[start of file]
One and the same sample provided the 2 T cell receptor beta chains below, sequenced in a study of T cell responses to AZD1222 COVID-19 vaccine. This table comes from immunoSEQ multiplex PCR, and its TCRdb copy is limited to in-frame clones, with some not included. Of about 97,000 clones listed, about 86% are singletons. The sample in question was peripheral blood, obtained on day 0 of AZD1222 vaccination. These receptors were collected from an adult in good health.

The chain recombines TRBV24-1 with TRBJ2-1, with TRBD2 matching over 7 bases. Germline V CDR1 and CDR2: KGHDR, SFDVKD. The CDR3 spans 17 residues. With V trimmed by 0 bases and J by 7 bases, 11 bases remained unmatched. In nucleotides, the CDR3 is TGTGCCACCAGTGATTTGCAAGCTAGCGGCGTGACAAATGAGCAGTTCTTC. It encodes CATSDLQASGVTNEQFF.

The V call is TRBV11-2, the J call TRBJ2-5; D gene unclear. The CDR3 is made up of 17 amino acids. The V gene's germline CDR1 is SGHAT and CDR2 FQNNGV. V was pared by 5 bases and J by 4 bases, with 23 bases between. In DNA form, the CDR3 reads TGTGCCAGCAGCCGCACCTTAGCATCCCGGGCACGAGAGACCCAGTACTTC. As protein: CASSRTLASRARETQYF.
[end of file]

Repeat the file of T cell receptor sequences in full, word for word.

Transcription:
One and the same sample provided the 2 T cell receptor beta chains below, sequenced in a study of T cell responses to AZD1222 COVID-19 vaccine. This table comes from immunoSEQ multiplex PCR, and its TCRdb copy is limited to in-frame clones, with some not included. Of about 97,000 clones listed, about 86% are singletons. The sample in question was peripheral blood, obtained on day 0 of AZD1222 vaccination. These receptors were collected from an adult in good health.

The chain recombines TRBV24-1 with TRBJ2-1, with TRBD2 matching over 7 bases. Germline V CDR1 and CDR2: KGHDR, SFDVKD. The CDR3 spans 17 residues. With V trimmed by 0 bases and J by 7 bases, 11 bases remained unmatched. In nucleotides, the CDR3 is TGTGCCACCAGTGATTTGCAAGCTAGCGGCGTGACAAATGAGCAGTTCTTC. It encodes CATSDLQASGVTNEQFF.

The V call is TRBV11-2, the J call TRBJ2-5; D gene unclear. The CDR3 is made up of 17 amino acids. The V gene's germline CDR1 is SGHAT and CDR2 FQNNGV. V was pared by 5 bases and J by 4 bases, with 23 bases between. In DNA form, the CDR3 reads TGTGCCAGCAGCCGCACCTTAGCATCCCGGGCACGAGAGACCCAGTACTTC. As protein: CASSRTLASRARETQYF.